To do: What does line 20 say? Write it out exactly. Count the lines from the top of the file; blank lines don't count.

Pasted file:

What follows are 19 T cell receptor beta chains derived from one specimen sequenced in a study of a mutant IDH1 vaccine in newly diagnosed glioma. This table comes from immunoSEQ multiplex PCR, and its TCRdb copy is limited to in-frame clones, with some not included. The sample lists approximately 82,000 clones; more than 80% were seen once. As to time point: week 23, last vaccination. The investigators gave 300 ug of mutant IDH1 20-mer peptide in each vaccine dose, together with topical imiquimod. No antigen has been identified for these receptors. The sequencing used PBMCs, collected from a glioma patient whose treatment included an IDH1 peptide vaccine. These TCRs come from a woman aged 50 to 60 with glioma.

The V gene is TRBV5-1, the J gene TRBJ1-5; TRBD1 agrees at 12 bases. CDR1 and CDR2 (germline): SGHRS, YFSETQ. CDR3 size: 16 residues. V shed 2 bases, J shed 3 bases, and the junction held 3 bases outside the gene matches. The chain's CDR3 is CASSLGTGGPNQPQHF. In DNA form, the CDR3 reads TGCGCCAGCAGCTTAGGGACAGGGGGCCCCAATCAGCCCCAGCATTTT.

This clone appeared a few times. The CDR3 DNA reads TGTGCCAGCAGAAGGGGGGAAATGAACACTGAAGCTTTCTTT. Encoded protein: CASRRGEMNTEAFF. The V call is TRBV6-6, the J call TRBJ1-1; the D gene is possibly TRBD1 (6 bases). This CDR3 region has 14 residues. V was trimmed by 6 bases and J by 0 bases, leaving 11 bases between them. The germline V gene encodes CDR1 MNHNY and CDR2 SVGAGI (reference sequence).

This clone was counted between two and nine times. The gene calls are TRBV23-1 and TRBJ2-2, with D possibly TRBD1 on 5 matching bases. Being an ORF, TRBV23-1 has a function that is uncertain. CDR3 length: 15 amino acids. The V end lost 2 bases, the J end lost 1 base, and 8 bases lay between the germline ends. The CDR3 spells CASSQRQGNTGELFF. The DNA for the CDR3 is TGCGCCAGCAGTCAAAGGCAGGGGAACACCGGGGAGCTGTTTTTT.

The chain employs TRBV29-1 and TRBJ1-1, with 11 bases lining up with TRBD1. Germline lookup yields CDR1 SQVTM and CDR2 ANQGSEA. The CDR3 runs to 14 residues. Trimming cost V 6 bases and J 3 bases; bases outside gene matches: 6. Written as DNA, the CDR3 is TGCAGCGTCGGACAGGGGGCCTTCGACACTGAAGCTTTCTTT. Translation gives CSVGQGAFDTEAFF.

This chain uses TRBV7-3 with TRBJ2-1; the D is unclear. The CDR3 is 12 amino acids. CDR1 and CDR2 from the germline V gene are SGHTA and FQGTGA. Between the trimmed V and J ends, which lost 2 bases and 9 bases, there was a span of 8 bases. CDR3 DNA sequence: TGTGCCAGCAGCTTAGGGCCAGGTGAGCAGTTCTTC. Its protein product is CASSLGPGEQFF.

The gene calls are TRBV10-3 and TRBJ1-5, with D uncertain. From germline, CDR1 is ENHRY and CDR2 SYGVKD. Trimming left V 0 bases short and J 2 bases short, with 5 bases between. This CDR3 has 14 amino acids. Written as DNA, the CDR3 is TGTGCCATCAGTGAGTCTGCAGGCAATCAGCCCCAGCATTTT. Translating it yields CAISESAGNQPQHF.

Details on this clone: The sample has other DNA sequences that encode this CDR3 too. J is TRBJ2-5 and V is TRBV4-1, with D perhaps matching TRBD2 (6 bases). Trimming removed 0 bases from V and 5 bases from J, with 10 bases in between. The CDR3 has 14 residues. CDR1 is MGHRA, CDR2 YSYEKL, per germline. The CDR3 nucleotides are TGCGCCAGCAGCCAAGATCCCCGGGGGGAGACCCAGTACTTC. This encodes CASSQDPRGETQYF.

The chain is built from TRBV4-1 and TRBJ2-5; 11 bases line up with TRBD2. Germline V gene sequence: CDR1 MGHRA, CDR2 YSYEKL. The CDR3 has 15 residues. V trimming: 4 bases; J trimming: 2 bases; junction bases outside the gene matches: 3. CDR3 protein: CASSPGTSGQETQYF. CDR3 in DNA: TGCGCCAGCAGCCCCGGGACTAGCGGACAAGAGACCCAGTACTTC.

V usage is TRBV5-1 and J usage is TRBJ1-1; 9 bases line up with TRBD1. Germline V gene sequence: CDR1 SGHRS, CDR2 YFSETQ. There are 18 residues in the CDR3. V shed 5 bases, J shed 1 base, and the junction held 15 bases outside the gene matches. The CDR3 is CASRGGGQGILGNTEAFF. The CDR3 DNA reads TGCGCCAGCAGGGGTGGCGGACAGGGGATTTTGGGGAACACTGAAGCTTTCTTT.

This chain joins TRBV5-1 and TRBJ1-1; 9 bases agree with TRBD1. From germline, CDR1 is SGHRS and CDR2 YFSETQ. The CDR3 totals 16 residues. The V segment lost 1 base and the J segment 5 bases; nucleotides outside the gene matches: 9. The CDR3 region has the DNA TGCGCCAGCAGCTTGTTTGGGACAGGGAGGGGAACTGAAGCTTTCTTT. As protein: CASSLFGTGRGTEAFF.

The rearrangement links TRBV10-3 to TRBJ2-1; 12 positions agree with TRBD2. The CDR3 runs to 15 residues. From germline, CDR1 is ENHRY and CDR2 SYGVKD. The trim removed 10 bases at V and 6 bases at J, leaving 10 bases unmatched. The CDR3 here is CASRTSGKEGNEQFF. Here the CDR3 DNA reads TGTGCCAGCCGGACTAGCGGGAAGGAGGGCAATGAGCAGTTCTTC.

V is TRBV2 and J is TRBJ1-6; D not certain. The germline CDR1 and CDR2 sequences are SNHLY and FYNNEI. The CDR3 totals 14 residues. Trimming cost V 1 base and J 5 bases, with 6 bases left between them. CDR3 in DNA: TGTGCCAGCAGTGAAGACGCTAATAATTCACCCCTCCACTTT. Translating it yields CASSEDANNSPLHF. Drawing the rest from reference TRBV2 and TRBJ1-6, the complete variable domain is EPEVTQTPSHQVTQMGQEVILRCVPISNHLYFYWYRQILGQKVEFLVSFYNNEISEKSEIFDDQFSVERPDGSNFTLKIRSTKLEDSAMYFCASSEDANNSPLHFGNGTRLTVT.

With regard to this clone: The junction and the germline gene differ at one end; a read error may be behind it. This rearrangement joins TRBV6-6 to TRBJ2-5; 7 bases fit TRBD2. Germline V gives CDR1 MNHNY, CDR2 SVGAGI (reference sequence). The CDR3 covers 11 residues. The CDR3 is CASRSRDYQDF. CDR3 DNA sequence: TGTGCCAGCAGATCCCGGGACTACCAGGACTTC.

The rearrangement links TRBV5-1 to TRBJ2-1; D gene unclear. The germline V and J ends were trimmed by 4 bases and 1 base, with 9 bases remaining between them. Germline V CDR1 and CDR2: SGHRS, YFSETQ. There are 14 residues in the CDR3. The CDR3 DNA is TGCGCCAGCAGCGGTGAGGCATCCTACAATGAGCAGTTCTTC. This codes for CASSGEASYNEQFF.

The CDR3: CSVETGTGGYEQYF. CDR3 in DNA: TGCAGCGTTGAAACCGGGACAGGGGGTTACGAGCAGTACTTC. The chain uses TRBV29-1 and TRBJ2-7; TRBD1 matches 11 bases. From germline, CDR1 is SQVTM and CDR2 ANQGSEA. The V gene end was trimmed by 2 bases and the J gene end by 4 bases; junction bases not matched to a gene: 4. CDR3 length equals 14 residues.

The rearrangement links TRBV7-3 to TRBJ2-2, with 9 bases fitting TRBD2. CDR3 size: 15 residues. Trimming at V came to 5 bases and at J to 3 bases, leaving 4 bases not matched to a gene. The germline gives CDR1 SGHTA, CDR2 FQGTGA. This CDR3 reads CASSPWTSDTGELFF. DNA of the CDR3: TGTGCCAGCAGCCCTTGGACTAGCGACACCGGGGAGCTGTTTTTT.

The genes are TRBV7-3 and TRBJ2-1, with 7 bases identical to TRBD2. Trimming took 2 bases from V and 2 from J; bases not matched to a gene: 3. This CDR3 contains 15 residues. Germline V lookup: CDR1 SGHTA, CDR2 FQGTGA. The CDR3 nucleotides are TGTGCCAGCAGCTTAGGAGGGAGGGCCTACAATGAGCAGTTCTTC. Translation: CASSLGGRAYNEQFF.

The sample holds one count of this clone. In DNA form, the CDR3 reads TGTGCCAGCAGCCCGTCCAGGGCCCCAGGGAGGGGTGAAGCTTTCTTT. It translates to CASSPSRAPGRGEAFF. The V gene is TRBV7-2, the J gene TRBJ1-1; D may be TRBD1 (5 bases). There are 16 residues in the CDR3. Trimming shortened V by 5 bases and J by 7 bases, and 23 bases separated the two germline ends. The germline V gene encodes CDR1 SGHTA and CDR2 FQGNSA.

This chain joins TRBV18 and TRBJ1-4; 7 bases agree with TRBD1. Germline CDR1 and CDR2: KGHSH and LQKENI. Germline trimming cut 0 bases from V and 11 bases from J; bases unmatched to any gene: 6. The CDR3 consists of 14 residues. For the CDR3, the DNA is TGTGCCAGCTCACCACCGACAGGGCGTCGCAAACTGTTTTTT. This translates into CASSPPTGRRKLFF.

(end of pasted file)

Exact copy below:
This chain joins TRBV18 and TRBJ1-4; 7 bases agree with TRBD1. Germline CDR1 and CDR2: KGHSH and LQKENI. Germline trimming cut 0 bases from V and 11 bases from J; bases unmatched to any gene: 6. The CDR3 consists of 14 residues. For the CDR3, the DNA is TGTGCCAGCTCACCACCGACAGGGCGTCGCAAACTGTTTTTT. This translates into CASSPPTGRRKLFF.